I think that the idea of giving students more responsibilities in the classroom is very interesting. I have only been out of high school for two years and I remember feeling so constricted in the classroom. I think that giving student’s assigned tasks would help them feel more comfortable in the classroom. Students will feel like they are a part in the class, not just a body in a chair. I also like the idea of students being able to grade themselves, as long as the teacher has the final say. I feel that this would increase the students drive to study and get better grades. In a normal scenario, students get their graded work back and just look at the grade they were given, never really giving it much thought after that. If the student grades their own work and then gives reason why they deserve that grade, it would really motivate them to understand the material and want to understand it. It would force the student to really question their understanding of the material. Overall, I think it would be great. The students will feel more responsible for their work, leading them to strive for above and beyond instead of just trying to “pass the class”.

Mike Richardson

I think that giving students more responsibility and choices in the classroom is certainly a great idea. When a teacher has enough faith in their students to make them responsible for their own learning, the students will also have greater expectations for their learning. I think that a teacher who expects a lot out of their students tends to see greater growth and learning from their students. If a teacher doesn’t believe their students are capable of great growth, it is unlikely that much will occur. Giving them choices will also allow the students to learn things that they find interesting and relevant. This can also eliminate the students from feeling like they are being “forced” to learning something that they don’t like. As far as allowing students to grade themselves, I think that it is a great idea. Obviously this is something that cannot be used all the time, but I think it would work great for papers and projects.


Hi. My name is Angela and I am a student of education at Illinois State University. I think the idea of the angst-y teen as a western post-industrial construct is really interesting and I wonder how other cultures treat their teenagers. I think teens feel frustrated because they are at an age where they can do so many more things like think in the abstract, have deep philosophical discussions, drive, and even have kids of their own! Yet we are still trying to shelter them. It is no wonder they feel angst and turmoil with all these contradictions. The number age of 18 does not magically make someone more mature. There are many teens who could act responsibly long before this age. I think if we act more as guides and point toward the answers rather than hold their hands and GIVE them the answers, they will become more independent and this independence can make anyone feel more confident and in control of their lives rather than feeling like an order-taker. They need to learn how to be able to teach themselves. I think what it comes down to with teens, is that they are looking for r-e-s-p-e-c-t. They are now capable of contributing more to society and they want to be heard and acknowledged as useful and mature. I think as teachers teaching this age group, we should work with teens on a level of mutual respect rather than working against them.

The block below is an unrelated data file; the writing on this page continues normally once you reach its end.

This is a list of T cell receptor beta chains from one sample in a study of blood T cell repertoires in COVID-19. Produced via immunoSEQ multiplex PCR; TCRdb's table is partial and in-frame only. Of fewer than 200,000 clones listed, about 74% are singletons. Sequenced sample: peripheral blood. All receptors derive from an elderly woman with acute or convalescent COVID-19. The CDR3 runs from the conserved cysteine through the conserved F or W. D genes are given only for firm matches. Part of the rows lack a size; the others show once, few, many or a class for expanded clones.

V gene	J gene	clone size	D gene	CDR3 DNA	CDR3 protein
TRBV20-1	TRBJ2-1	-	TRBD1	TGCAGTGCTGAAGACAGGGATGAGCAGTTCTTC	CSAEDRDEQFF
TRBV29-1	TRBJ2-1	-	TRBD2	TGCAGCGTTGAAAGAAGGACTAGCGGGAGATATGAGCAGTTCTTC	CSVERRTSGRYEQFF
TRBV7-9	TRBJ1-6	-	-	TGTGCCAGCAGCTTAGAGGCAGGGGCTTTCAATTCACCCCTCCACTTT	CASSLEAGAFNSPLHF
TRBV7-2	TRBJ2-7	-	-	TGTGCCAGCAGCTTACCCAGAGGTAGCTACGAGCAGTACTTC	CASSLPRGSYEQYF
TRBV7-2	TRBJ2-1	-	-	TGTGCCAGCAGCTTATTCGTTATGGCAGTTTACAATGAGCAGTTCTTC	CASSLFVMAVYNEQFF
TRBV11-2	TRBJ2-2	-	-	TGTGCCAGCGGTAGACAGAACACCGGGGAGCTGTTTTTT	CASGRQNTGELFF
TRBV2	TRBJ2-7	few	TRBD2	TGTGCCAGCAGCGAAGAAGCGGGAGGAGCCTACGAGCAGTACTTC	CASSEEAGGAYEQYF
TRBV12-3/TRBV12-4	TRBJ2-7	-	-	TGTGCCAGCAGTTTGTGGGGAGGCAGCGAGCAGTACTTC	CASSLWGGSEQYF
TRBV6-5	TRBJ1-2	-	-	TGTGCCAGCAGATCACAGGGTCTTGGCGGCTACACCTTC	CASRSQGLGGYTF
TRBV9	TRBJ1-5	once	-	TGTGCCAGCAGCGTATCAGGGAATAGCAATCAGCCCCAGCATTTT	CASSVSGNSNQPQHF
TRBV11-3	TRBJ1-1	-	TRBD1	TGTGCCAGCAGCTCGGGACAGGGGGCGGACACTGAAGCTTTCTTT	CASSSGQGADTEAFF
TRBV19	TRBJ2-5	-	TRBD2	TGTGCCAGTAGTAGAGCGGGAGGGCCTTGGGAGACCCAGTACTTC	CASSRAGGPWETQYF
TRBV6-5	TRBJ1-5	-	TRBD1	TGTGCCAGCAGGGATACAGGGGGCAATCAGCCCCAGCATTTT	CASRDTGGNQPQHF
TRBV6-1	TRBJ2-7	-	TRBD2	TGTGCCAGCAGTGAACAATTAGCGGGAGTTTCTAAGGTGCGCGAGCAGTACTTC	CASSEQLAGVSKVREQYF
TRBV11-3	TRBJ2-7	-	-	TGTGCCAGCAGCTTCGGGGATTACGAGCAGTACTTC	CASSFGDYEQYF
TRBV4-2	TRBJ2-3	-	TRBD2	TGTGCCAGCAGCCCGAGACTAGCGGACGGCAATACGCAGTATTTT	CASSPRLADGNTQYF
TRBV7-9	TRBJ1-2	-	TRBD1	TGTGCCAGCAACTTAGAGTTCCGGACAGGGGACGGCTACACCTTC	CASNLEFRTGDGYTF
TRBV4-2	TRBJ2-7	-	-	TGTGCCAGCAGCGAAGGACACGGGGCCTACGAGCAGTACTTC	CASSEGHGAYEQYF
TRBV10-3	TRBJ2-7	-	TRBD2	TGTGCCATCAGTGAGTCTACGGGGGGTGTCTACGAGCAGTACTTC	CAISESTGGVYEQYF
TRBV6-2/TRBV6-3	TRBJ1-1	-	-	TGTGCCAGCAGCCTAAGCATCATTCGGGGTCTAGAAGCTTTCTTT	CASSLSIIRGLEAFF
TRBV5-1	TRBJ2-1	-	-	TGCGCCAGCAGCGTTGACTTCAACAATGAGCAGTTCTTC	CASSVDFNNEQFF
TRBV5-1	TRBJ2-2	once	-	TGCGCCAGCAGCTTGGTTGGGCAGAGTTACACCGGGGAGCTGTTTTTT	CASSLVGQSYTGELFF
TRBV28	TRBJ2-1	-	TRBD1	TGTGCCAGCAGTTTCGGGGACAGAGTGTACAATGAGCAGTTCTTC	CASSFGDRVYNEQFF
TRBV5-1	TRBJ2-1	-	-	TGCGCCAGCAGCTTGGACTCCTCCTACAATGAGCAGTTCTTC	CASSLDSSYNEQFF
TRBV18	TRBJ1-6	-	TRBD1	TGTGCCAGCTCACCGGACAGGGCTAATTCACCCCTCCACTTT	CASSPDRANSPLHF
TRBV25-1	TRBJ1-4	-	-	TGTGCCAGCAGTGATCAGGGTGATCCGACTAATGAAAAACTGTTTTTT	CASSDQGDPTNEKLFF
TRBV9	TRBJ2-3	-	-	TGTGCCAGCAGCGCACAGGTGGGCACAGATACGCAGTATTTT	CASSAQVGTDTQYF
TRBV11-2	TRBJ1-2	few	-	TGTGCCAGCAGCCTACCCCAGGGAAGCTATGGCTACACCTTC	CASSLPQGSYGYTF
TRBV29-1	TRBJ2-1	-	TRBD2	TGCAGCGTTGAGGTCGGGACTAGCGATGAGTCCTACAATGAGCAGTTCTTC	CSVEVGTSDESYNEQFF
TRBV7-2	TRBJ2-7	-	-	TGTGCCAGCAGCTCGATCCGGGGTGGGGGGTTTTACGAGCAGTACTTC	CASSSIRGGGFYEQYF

It’s funny that you say “as a result of this infatilization that adolescents are angry, depressed, and rebellious”, because that is something I would like to see the statistics on. I could see that our ability to “baby” the individual may cause the action to act out which would exemplified by angry, depressed, and rebellious acts. One thing I did enjoy, but was not quite sure on was how the process of letting the students select their own grade works it self out. Also do the students know that they will be able to argue or set their own grade at the beginning of the year or is this an end of the semester surprise. Lastly what other suggestions would you make for tasks suitable for the students to complete in the classroom in order to keep the angry, depressed and rebellious sides of students away?


Thats an idea, have people earn what they take for granted now. I'm supporting that!


Thats an idea, have people earn what they take for granted now. I'm supporting that!

Essay Writer

I really liked the idea and I fully support it.